First Stop on Statewide Awareness Campaign is North Providence High School as part of National Teen Driver Safety Week
According to the National Highway Traffic Safety Administration, motor vehicle crashes are the leading cause of death for 15- to 19- year olds in the United States. In fact, in 2014 there were 2,679 teen passenger vehicle drivers involved in fatal crashes and an estimated 123,000 teens were injured.
To highlight the dangers and deadly consequences of distracted driving, and in conjunction with National Teen Driver Safety Week, Attorney General Peter F. Kilmartin kicked off the 2016-2017 "It Can Wait" campaign at North Providence High School on Tuesday, October 18th to educate teen drivers on the dangers and consequences of distracted driving.
Now in its fifth year, Attorney General Kilmartin is once again joining with partners the Rhode Island State Police (RISP) and AT&T to bring the "It Can Wait" campaign to high schools throughout Rhode Island.
"Going into our fifth year of educating young drivers on the dangers of distracted driving we are proud of the progress we've made, but realize it's an ongoing battle to get drivers to put down their phones while operating a motor vehicle," said Attorney General Peter F. Kilmartin. "All you need to do is look at the vehicle next to or behind you on the highway, or even stopped at a traffic light, to see drivers looking at their phones instead of paying attention to what is going on around them. The good news is that peer influence can have a tremendous impact on drivers' behavior, especially teen drivers, which is why it's critical to teach them the message that no post, message, email, or photo is worth a life It Can Wait."
According to data recently released by AT&T, 62 percent of drivers keep their smartphones within easy reach while driving. Nearly four in 10 smartphone users tap into social media while driving, almost three in 10 surf the net, and one in 10 even video chat while driving.
Smartphone activities people admitted to doing while driving include: Text (61%) Email (33%) Surf the net (28%) Facebook (27%) Snap a selfie/photo (17%) Twitter (14%) Instagram (14%) Shoot a video (12%) Snapchat (11%) Video chat (10%) However, data also reveals that peer influence plays a large role in driver behavior. Most people (about 75%) have almost all or most of their texts, social media interactions, and emails with just five people. The research also showed that people and their "top five" have a lot of influence over each other: More than eight in 10 people said they would likely stop or reduce their smartphone use while driving if one or more of their "top five" contacts asked them to, and Nearly 85% would be likely to stop sending smartphone communications to their "top five" when they know they're driving. Lieutenant Colonel Kevin M. Barry, Acting Superintendent of the Rhode Island State Police and Acting Commissioner of the Department Public Safety said, "Distracted Drivers are a serious problem on our roadways. As the enforcement arm of this campaign, we are pleased to join Attorney General Kilmartin, AT&T and educators to get the message out to our most vulnerable population, DON'T TEXT and DRIVE!"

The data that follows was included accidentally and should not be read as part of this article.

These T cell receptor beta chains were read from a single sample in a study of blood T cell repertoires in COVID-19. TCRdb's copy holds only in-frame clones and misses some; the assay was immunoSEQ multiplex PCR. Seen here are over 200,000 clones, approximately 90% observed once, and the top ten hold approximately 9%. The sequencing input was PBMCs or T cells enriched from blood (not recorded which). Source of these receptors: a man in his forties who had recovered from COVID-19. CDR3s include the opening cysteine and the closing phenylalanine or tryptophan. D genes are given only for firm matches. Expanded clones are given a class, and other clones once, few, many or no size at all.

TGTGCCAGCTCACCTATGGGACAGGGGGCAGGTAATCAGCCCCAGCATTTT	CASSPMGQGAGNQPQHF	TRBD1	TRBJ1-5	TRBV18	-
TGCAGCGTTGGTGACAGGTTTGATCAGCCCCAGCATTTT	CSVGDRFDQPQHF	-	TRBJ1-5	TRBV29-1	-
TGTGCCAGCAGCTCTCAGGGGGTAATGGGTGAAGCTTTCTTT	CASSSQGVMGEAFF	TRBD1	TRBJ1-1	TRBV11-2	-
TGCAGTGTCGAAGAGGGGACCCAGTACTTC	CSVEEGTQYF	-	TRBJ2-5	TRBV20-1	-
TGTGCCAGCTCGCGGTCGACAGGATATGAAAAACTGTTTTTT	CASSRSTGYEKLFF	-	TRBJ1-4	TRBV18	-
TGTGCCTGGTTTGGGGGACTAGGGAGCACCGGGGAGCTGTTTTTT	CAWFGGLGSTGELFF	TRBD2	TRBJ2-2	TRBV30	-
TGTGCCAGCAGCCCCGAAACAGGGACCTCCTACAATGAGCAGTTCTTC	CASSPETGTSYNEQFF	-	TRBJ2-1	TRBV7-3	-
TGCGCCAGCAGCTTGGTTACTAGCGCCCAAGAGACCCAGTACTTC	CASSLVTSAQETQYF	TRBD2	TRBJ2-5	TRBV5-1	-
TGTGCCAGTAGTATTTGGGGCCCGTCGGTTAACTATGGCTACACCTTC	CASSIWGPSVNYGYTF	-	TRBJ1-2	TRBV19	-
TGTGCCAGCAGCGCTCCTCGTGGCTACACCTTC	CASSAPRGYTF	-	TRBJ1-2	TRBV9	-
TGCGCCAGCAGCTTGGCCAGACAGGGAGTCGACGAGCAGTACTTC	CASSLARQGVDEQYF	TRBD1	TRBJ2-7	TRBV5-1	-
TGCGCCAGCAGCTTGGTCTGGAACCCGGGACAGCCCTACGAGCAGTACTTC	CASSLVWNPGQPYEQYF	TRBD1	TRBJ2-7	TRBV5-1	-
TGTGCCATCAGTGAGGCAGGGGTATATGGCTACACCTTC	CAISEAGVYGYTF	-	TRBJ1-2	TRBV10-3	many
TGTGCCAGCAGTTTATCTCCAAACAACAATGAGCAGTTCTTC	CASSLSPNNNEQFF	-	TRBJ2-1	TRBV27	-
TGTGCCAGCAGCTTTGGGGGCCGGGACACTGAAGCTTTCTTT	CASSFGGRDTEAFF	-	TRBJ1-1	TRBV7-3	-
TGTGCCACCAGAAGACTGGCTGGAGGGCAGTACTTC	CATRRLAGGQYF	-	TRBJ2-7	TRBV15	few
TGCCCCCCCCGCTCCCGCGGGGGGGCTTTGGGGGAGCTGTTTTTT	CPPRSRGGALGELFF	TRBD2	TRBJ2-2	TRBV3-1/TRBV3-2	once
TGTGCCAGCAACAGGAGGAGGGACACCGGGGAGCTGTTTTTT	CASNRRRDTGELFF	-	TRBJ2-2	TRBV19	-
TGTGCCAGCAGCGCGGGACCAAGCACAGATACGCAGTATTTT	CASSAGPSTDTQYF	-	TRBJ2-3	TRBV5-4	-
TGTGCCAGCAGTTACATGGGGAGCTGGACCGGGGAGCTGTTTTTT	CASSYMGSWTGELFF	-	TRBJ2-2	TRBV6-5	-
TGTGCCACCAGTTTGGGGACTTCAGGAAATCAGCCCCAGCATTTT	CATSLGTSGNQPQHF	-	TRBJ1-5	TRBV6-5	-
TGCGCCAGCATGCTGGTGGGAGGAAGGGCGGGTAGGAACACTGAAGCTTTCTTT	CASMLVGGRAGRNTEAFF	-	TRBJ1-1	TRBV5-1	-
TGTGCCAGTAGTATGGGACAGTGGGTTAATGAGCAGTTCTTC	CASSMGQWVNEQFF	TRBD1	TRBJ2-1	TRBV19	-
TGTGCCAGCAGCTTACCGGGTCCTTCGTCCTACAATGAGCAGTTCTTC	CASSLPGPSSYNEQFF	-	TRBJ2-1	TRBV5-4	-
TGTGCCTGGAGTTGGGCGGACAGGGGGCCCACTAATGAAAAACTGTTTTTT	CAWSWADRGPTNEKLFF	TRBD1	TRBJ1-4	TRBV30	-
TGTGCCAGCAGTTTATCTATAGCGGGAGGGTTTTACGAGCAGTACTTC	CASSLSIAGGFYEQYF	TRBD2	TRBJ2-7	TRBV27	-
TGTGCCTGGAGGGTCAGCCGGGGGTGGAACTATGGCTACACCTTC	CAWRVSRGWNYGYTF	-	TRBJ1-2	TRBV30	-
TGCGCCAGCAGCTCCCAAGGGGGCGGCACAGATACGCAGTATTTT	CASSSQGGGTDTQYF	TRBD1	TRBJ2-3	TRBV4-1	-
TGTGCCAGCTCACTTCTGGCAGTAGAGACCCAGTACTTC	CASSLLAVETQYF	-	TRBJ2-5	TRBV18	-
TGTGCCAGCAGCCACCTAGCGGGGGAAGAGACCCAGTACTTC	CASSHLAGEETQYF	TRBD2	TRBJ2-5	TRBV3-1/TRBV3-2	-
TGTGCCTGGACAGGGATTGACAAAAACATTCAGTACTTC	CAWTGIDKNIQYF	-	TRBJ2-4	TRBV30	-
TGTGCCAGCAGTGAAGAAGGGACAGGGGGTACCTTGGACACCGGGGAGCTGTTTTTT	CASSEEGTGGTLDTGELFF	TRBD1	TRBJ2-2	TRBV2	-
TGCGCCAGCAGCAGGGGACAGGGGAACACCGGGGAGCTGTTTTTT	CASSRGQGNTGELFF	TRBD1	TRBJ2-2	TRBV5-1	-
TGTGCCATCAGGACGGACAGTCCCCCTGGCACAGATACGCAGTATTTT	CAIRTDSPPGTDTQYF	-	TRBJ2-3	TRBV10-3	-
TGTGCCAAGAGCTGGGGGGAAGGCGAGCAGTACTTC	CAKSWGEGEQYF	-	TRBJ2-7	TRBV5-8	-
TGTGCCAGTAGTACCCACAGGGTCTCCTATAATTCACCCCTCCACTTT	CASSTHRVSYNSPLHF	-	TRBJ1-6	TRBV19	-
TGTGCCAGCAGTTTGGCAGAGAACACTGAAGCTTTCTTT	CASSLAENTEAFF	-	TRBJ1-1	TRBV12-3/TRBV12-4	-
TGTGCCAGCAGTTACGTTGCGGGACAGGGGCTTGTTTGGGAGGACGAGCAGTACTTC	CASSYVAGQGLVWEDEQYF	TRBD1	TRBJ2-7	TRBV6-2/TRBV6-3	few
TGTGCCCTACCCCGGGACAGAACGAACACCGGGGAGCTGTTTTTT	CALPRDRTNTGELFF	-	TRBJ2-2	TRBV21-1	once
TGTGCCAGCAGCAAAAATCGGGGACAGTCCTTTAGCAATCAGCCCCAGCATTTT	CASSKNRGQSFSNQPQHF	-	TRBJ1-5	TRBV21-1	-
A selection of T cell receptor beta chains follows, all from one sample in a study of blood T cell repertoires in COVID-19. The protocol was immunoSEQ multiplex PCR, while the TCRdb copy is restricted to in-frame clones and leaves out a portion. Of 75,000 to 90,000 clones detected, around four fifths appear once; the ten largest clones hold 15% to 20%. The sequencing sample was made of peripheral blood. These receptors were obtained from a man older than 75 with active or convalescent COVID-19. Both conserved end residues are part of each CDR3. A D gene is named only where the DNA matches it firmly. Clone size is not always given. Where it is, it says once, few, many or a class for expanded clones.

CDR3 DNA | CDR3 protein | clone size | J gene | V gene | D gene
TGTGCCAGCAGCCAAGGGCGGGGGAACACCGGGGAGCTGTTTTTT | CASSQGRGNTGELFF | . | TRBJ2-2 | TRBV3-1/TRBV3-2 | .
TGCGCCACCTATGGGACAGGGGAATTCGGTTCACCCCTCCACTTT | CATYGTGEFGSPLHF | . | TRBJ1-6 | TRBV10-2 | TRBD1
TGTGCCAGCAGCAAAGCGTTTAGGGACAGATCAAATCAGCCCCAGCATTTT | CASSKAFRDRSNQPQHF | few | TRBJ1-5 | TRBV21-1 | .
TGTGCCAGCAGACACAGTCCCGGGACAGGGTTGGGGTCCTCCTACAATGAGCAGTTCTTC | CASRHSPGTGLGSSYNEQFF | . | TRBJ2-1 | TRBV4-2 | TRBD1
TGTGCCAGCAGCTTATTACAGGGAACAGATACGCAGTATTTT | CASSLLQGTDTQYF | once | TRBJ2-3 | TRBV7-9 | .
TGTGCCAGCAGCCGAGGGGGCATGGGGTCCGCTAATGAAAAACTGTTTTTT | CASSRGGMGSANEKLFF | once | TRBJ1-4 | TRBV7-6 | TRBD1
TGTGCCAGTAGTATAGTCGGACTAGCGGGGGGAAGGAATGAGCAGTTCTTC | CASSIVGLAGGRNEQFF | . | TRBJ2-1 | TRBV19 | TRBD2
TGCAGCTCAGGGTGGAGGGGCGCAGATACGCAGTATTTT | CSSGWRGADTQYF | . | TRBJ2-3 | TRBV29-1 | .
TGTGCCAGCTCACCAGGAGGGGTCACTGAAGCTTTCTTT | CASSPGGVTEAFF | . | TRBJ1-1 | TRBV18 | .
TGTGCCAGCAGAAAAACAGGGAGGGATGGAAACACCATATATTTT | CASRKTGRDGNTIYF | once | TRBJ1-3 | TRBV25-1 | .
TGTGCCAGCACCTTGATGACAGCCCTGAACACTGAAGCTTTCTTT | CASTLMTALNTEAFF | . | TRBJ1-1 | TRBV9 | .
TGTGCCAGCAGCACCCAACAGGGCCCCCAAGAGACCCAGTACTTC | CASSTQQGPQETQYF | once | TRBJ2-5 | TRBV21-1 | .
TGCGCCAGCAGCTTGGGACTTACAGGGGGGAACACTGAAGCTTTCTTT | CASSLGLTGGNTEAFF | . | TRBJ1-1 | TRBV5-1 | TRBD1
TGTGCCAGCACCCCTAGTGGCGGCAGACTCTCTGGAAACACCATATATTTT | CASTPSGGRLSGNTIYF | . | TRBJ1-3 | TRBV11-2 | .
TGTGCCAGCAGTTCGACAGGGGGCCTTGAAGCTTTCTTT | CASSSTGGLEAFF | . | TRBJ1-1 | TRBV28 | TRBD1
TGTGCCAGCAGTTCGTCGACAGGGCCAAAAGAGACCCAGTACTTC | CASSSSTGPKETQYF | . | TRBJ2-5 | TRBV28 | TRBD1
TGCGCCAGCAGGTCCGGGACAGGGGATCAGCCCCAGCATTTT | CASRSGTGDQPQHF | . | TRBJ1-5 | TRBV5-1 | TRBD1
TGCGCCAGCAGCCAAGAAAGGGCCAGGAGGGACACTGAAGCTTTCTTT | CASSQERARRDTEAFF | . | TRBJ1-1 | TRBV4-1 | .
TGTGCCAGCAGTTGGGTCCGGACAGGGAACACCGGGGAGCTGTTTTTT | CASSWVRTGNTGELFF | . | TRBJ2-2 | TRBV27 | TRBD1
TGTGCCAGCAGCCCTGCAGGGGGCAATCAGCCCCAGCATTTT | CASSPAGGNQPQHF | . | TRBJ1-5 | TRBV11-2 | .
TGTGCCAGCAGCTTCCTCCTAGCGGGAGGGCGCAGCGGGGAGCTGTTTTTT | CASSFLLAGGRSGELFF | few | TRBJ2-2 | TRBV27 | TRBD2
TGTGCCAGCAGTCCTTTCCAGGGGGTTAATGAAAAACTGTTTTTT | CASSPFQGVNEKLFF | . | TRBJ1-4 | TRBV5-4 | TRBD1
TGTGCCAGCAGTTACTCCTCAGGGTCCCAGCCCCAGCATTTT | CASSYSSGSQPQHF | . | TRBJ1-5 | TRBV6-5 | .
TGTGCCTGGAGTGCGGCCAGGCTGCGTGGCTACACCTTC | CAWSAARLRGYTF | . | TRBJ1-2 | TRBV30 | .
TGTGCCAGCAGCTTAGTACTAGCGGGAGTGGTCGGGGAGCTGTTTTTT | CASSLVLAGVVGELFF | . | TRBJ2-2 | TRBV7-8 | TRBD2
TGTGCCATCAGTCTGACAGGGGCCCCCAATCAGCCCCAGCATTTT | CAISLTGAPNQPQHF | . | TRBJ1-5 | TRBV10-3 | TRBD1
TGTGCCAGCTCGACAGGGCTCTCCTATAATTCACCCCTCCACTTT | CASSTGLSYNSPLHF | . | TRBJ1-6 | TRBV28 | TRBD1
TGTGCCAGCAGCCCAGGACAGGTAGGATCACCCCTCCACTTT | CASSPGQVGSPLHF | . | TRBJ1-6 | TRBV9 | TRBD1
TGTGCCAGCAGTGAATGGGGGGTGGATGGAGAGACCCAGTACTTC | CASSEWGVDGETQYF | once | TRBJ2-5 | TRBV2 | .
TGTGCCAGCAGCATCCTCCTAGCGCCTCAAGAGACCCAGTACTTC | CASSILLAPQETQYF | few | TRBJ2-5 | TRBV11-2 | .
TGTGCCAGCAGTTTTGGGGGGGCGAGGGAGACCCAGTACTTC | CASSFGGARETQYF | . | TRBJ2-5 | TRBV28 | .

"Rhode Island continues to be a national leader in combatting distracted driving, and we're thrilled to continue our partnership with Attorney General Kilmartin and the State Police to educate students on the dangers of all forms of distracted driving. Whether it's texting, gaming or social networking, all behaviors that take your eyes off the road are dangerous," said Patricia Jacobs, president, AT&T New England. "We know we have more work to do to end this deadly epidemic. We need to come together and pledge that we will never put the lives of our loved ones or anyone's loved ones at risk by using our smartphones while driving. Programs like this one do so much to spread this important message."
Throughout the school year, Attorney General Kilmartin will continue to bring the "It Can Wait" campaign to area high schools. Interested schools are encouraged to follow the lead of North Providence High School and bring the program to their school. For more information, contact the Office of Attorney General at (401) 274-4400 ext 2007 or visit www.riag.ri.gov. To take the pledge, please visit www.att.com/itcanwait.